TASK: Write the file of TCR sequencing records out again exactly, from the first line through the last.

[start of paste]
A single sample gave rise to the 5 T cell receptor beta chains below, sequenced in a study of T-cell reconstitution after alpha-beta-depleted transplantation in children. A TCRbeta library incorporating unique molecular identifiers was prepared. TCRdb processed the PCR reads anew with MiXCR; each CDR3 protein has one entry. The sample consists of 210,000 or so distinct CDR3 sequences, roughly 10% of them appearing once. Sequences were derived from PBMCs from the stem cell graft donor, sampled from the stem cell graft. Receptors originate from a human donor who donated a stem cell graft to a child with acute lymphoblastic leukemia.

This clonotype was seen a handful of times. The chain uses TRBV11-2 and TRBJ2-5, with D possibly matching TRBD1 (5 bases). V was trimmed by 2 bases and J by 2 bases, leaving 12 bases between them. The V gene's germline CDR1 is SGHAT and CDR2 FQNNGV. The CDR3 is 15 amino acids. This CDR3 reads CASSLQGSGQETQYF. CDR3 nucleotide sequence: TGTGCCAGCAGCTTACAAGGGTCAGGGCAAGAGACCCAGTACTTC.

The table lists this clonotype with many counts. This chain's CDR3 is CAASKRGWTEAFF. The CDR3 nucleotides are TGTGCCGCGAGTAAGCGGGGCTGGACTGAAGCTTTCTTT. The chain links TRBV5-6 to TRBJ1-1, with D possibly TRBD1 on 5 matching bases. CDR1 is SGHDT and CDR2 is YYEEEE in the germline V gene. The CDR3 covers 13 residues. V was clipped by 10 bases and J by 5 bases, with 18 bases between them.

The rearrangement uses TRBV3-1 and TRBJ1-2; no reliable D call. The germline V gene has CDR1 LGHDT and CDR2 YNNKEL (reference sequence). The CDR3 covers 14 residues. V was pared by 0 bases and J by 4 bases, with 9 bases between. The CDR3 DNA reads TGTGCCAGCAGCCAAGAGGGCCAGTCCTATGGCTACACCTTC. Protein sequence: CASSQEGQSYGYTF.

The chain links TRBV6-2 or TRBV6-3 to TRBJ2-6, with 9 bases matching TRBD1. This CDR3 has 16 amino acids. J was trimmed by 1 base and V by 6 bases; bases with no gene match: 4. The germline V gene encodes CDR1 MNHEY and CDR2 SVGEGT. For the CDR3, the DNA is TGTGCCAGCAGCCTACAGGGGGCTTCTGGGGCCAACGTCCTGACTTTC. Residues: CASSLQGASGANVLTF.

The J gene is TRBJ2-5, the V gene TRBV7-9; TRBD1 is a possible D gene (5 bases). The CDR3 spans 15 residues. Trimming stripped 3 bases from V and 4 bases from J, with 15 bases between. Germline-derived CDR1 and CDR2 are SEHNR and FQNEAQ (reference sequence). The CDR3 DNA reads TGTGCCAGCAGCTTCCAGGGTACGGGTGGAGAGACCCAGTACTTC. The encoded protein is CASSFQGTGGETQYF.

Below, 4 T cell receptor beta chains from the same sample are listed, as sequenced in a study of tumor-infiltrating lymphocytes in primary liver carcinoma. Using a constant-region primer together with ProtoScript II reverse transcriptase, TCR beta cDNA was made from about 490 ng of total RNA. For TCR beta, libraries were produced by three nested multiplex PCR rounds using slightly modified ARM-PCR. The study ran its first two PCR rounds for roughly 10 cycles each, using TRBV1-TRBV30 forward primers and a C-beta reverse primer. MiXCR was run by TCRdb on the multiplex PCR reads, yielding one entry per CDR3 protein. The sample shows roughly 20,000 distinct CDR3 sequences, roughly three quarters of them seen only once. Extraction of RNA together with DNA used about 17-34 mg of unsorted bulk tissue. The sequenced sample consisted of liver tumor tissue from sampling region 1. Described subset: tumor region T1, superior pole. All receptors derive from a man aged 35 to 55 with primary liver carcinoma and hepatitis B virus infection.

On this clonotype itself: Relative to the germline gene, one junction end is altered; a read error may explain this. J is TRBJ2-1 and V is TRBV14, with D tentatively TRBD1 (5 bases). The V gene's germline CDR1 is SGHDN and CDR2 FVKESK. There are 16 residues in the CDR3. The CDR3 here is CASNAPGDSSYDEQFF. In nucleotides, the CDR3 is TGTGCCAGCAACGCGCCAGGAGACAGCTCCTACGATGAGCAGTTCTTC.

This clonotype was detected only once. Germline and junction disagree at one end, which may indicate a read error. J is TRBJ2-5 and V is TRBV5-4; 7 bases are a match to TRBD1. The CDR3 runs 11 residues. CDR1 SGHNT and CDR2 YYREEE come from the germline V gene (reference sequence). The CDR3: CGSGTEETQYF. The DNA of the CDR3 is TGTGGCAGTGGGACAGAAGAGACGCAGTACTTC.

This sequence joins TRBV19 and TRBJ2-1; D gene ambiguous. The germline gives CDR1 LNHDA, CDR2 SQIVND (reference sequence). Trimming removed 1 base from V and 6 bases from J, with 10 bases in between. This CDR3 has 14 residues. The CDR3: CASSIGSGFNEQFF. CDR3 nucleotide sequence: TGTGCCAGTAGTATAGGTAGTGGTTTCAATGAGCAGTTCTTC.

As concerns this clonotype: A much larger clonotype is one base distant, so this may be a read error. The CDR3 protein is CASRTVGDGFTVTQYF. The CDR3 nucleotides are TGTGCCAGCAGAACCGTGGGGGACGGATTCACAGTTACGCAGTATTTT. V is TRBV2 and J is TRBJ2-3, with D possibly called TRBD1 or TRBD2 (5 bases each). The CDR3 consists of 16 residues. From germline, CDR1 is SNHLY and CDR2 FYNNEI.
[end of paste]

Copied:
A single sample gave rise to the 5 T cell receptor beta chains below, sequenced in a study of T-cell reconstitution after alpha-beta-depleted transplantation in children. A TCRbeta library incorporating unique molecular identifiers was prepared. TCRdb processed the PCR reads anew with MiXCR; each CDR3 protein has one entry. The sample consists of 210,000 or so distinct CDR3 sequences, roughly 10% of them appearing once. Sequences were derived from PBMCs from the stem cell graft donor, sampled from the stem cell graft. Receptors originate from a human donor who donated a stem cell graft to a child with acute lymphoblastic leukemia.

This clonotype was seen a handful of times. The chain uses TRBV11-2 and TRBJ2-5, with D possibly matching TRBD1 (5 bases). V was trimmed by 2 bases and J by 2 bases, leaving 12 bases between them. The V gene's germline CDR1 is SGHAT and CDR2 FQNNGV. The CDR3 is 15 amino acids. This CDR3 reads CASSLQGSGQETQYF. CDR3 nucleotide sequence: TGTGCCAGCAGCTTACAAGGGTCAGGGCAAGAGACCCAGTACTTC.

The table lists this clonotype with many counts. This chain's CDR3 is CAASKRGWTEAFF. The CDR3 nucleotides are TGTGCCGCGAGTAAGCGGGGCTGGACTGAAGCTTTCTTT. The chain links TRBV5-6 to TRBJ1-1, with D possibly TRBD1 on 5 matching bases. CDR1 is SGHDT and CDR2 is YYEEEE in the germline V gene. The CDR3 covers 13 residues. V was clipped by 10 bases and J by 5 bases, with 18 bases between them.

The rearrangement uses TRBV3-1 and TRBJ1-2; no reliable D call. The germline V gene has CDR1 LGHDT and CDR2 YNNKEL (reference sequence). The CDR3 covers 14 residues. V was pared by 0 bases and J by 4 bases, with 9 bases between. The CDR3 DNA reads TGTGCCAGCAGCCAAGAGGGCCAGTCCTATGGCTACACCTTC. Protein sequence: CASSQEGQSYGYTF.

The chain links TRBV6-2 or TRBV6-3 to TRBJ2-6, with 9 bases matching TRBD1. This CDR3 has 16 amino acids. J was trimmed by 1 base and V by 6 bases; bases with no gene match: 4. The germline V gene encodes CDR1 MNHEY and CDR2 SVGEGT. For the CDR3, the DNA is TGTGCCAGCAGCCTACAGGGGGCTTCTGGGGCCAACGTCCTGACTTTC. Residues: CASSLQGASGANVLTF.

The J gene is TRBJ2-5, the V gene TRBV7-9; TRBD1 is a possible D gene (5 bases). The CDR3 spans 15 residues. Trimming stripped 3 bases from V and 4 bases from J, with 15 bases between. Germline-derived CDR1 and CDR2 are SEHNR and FQNEAQ (reference sequence). The CDR3 DNA reads TGTGCCAGCAGCTTCCAGGGTACGGGTGGAGAGACCCAGTACTTC. The encoded protein is CASSFQGTGGETQYF.

Below, 4 T cell receptor beta chains from the same sample are listed, as sequenced in a study of tumor-infiltrating lymphocytes in primary liver carcinoma. Using a constant-region primer together with ProtoScript II reverse transcriptase, TCR beta cDNA was made from about 490 ng of total RNA. For TCR beta, libraries were produced by three nested multiplex PCR rounds using slightly modified ARM-PCR. The study ran its first two PCR rounds for roughly 10 cycles each, using TRBV1-TRBV30 forward primers and a C-beta reverse primer. MiXCR was run by TCRdb on the multiplex PCR reads, yielding one entry per CDR3 protein. The sample shows roughly 20,000 distinct CDR3 sequences, roughly three quarters of them seen only once. Extraction of RNA together with DNA used about 17-34 mg of unsorted bulk tissue. The sequenced sample consisted of liver tumor tissue from sampling region 1. Described subset: tumor region T1, superior pole. All receptors derive from a man aged 35 to 55 with primary liver carcinoma and hepatitis B virus infection.

On this clonotype itself: Relative to the germline gene, one junction end is altered; a read error may explain this. J is TRBJ2-1 and V is TRBV14, with D tentatively TRBD1 (5 bases). The V gene's germline CDR1 is SGHDN and CDR2 FVKESK. There are 16 residues in the CDR3. The CDR3 here is CASNAPGDSSYDEQFF. In nucleotides, the CDR3 is TGTGCCAGCAACGCGCCAGGAGACAGCTCCTACGATGAGCAGTTCTTC.

This clonotype was detected only once. Germline and junction disagree at one end, which may indicate a read error. J is TRBJ2-5 and V is TRBV5-4; 7 bases are a match to TRBD1. The CDR3 runs 11 residues. CDR1 SGHNT and CDR2 YYREEE come from the germline V gene (reference sequence). The CDR3: CGSGTEETQYF. The DNA of the CDR3 is TGTGGCAGTGGGACAGAAGAGACGCAGTACTTC.

This sequence joins TRBV19 and TRBJ2-1; D gene ambiguous. The germline gives CDR1 LNHDA, CDR2 SQIVND (reference sequence). Trimming removed 1 base from V and 6 bases from J, with 10 bases in between. This CDR3 has 14 residues. The CDR3: CASSIGSGFNEQFF. CDR3 nucleotide sequence: TGTGCCAGTAGTATAGGTAGTGGTTTCAATGAGCAGTTCTTC.

As concerns this clonotype: A much larger clonotype is one base distant, so this may be a read error. The CDR3 protein is CASRTVGDGFTVTQYF. The CDR3 nucleotides are TGTGCCAGCAGAACCGTGGGGGACGGATTCACAGTTACGCAGTATTTT. V is TRBV2 and J is TRBJ2-3, with D possibly called TRBD1 or TRBD2 (5 bases each). The CDR3 consists of 16 residues. From germline, CDR1 is SNHLY and CDR2 FYNNEI.